d. Other people who are about to die debate with themselves until the thought of death wins over the thought of life after death, or the thought of immortality wins over the dread of death. They play off life against death, and then laugh; or if so be they complain, because fate, or God, gives them death for life—in that case the skies re-echo their groaning. But Christ may never play off death against life. He may not wrench himself, or leap, over the river of death by a tow de force. If in His heart or His head He wants to chant a hymn in praise of the spacious Elysian fields of a life after death, He can do so. But He may never accelerate the motor of the hope that is in Him to such vehemence that its noise drowns out the sighs and groanings of His soul. There is only the one law for Him: He can achieve life only by losing it completely, by paying the whole of it as ransom, and only by experiencing this loss with full consciousness of it. The life to come may be a sedative, a resting-place, for others in confronting the present death, but because Christ is the Surety for His own, the life to come simply is another force compelling Him to die, and in no sense a compensation while death itself is swallowing Him.

e. And still another difference is related to that last one. Those other heroes of death which we designated conquer the death of the body, and do it with the soul, or better, with the spirit. Their bodies die, but their spirits do not in the way their bodies do. The spirit, in fact, often whets itself on the dying body. That spirit does not “taste” death. That spirit retains mastery of what it has not itself tasted or felt. Suppose we call the planes of body, soul, and spirit planes A, B, and C, respectively.[1] The situation in the case of these heroes, then, is this. They suffer, they experience death only on plane A (the body); little more than the smoke of the firing line on plane A reaches plane B (the soul); on plane C (the spirit), the heavy cannon of strong argument are put into action against the enemy on plane A; and this is done solely to keep that enemy from subduing plane C. The plane on which they prove to be heroes (C, the battle-ground of the spirit) is in essence different from plane A upon which the attack is directed. The spirit does not rejoice in keeping death from conquering it, for death cannot touch it, but the spirit comforts itself in its aloofness from body and soul. It comforts itself on plane C in thinking of an enemy which is destroying plane A. Plane B meanwhile feels only the shocks of the concussions going on below it. Really, then, this is not a conquering of death; it merely represents a kind of victory of the personality in itself, a personality, you see, which has discovered that it does not have to die. No blood actually flows in the sphere of the spirit. There is no man-to-man conflict in it. All speeches made by dying people at the hour of death, all speeches of comfort not deriving their content from Christ, have been motivated by the saying: non omnis moriar: “I shall not wholly die.”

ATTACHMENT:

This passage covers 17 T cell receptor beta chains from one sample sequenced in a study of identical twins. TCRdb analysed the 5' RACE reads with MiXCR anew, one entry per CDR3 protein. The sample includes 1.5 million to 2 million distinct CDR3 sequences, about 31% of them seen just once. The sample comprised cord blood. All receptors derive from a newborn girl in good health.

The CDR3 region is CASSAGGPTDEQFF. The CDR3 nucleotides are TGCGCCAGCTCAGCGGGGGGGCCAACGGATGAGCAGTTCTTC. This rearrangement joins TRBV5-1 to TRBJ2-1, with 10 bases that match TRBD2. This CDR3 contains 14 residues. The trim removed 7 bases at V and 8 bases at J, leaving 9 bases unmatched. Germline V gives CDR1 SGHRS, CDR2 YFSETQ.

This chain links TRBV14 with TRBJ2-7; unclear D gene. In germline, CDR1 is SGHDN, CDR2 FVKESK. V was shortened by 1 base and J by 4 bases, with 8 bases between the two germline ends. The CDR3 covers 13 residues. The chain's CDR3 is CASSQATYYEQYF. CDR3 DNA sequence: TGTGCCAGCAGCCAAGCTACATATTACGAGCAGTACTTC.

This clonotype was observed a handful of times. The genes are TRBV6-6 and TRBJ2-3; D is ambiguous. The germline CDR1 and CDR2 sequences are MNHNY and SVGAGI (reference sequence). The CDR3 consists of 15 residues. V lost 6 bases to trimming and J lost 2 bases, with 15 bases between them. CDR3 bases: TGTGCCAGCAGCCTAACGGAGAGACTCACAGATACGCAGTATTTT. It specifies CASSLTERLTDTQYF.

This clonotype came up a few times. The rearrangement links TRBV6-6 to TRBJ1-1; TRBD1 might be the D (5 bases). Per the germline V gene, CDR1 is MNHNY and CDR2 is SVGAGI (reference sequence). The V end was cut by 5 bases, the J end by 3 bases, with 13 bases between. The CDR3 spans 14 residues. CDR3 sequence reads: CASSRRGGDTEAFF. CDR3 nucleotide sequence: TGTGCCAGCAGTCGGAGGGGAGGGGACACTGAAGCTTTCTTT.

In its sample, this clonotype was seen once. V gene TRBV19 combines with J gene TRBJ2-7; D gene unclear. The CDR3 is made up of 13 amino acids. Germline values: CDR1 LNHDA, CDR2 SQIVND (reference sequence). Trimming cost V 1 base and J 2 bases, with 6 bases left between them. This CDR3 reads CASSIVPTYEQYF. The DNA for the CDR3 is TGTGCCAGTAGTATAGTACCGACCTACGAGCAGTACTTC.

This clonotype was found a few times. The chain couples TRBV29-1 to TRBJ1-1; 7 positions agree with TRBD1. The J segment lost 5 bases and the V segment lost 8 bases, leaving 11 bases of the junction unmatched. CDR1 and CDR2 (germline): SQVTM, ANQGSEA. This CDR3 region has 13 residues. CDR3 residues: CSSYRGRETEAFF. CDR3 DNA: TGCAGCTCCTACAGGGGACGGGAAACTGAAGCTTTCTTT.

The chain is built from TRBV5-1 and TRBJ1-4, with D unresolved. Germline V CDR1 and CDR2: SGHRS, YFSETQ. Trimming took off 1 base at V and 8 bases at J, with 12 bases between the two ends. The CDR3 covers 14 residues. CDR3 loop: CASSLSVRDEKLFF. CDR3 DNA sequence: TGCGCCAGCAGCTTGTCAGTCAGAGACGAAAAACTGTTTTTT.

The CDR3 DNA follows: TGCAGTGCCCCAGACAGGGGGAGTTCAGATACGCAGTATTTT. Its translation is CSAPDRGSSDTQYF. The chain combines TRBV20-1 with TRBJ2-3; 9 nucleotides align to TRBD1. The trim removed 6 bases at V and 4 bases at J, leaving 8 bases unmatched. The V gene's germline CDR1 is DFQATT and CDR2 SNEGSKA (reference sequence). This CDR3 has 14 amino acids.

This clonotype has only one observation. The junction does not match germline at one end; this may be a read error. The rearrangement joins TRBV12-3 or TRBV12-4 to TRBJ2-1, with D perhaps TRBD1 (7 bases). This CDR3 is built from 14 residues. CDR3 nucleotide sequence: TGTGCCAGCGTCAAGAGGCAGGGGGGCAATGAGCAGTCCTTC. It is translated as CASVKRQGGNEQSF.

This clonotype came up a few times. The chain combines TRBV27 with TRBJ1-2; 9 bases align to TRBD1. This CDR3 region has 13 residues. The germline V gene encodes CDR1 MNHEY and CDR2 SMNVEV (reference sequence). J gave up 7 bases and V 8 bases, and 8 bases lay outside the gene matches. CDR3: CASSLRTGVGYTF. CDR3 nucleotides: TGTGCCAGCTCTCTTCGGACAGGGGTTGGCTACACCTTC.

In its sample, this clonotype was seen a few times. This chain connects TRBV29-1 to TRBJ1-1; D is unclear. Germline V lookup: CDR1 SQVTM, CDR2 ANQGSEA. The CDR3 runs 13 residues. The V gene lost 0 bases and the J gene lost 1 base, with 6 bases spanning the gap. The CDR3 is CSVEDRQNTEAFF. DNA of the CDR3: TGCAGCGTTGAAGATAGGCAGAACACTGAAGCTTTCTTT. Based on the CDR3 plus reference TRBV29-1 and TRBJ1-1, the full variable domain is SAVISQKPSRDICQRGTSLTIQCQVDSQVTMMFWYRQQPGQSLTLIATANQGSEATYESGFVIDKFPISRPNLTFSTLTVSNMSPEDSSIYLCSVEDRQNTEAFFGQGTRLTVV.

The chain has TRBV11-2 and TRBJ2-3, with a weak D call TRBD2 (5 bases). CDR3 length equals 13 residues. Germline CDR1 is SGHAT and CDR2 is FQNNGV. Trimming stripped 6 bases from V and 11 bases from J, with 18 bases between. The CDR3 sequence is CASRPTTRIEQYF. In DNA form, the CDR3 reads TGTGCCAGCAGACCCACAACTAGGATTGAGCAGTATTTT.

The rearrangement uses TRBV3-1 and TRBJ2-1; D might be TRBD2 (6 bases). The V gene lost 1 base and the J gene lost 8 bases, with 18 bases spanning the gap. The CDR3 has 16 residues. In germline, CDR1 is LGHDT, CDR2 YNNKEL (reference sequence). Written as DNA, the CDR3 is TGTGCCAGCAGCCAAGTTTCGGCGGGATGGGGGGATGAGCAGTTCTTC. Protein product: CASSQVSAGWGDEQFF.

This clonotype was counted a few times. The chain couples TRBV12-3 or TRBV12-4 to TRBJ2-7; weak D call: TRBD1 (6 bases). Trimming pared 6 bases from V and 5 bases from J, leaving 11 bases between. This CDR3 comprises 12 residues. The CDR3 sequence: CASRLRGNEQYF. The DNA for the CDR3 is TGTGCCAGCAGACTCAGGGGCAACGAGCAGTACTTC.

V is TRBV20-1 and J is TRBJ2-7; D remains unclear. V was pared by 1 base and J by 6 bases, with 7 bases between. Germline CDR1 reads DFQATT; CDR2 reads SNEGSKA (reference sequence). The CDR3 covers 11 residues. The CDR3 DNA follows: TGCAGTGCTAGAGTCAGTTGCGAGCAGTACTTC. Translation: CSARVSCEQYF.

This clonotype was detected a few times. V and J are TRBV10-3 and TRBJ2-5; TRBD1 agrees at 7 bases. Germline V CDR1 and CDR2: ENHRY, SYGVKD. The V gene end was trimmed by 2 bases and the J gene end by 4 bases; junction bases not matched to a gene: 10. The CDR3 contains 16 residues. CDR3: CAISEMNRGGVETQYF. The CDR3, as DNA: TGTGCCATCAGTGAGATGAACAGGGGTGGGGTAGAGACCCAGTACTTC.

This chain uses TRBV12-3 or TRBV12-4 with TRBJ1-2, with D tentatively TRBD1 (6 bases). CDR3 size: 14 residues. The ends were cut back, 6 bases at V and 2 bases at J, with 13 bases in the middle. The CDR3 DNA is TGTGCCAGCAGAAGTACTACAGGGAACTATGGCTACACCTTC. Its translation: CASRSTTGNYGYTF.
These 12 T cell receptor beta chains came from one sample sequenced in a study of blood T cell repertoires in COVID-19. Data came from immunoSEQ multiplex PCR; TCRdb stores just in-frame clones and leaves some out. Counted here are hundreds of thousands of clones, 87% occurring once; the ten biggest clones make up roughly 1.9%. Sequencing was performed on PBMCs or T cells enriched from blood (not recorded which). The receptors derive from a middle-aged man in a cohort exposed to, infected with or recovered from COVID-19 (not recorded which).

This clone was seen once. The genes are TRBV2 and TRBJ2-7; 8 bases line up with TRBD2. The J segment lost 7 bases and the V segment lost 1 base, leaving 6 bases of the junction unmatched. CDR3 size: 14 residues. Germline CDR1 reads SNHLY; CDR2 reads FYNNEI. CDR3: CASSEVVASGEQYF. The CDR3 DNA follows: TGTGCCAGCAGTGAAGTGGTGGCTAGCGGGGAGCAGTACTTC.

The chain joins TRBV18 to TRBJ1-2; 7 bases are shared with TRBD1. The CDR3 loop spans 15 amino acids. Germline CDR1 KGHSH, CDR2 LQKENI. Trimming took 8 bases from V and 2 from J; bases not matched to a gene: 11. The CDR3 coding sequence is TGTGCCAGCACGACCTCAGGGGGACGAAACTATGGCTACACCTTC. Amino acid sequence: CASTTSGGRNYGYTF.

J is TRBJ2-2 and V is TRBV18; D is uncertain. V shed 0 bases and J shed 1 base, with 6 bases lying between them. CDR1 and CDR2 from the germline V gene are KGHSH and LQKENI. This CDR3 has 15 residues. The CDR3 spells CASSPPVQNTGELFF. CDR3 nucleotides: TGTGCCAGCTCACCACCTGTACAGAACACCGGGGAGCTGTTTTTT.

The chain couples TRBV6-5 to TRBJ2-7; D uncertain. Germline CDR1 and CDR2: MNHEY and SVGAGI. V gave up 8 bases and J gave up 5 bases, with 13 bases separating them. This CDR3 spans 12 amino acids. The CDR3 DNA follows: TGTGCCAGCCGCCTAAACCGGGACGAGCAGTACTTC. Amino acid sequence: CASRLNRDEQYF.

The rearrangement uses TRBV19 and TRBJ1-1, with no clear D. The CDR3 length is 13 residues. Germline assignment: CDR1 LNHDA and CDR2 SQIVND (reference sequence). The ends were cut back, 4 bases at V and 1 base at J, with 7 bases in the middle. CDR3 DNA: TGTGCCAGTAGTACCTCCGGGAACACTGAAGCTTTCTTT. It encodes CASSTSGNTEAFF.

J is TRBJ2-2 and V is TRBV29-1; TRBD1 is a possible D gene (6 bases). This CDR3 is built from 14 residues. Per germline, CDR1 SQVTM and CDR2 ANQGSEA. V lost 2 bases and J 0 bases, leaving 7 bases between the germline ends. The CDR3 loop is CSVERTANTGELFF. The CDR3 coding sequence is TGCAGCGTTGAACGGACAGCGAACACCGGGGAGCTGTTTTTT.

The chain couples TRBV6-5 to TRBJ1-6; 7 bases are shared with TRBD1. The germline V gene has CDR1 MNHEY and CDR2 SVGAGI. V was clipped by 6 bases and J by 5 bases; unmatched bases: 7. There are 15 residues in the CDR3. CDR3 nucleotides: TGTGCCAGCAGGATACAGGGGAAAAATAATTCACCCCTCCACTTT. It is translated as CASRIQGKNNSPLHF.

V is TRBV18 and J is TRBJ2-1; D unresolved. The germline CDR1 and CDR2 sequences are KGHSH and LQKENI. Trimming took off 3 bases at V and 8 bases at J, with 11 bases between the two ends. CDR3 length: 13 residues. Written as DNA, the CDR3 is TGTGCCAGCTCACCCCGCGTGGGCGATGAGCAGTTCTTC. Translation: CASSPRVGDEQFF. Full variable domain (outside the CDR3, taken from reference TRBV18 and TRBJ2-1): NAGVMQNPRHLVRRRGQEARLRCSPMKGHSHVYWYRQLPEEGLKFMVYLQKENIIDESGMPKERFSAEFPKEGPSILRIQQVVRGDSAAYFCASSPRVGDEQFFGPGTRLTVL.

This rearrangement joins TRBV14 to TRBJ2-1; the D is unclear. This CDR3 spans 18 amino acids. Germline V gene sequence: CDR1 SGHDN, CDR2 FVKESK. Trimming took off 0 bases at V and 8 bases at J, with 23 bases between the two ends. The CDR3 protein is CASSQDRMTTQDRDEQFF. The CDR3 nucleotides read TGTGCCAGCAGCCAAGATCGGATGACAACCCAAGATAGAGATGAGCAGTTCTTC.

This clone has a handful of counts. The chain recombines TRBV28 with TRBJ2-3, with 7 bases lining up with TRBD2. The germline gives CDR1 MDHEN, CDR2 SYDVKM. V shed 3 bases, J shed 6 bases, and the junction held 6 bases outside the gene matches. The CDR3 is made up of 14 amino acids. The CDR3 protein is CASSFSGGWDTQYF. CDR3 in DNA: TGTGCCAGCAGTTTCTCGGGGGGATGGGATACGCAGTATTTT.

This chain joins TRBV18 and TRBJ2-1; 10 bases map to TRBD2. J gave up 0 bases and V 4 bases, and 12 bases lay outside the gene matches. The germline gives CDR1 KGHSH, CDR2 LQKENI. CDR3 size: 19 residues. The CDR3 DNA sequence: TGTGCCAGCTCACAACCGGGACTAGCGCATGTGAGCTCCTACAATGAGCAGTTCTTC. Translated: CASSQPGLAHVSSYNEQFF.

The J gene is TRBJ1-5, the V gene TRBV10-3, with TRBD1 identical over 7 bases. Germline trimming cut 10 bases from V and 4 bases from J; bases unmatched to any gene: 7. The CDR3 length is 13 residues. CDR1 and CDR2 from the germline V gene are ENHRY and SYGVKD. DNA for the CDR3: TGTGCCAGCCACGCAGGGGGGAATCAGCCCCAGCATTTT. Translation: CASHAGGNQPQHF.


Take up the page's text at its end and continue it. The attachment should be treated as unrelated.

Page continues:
[1] It will not be necessary, I trust, to say that, in using these terms, I am using them simply as figures of speech, and that I refuse to be drawn into any discussion of the psychology of the matter, especially of the great issue of soul and spirit.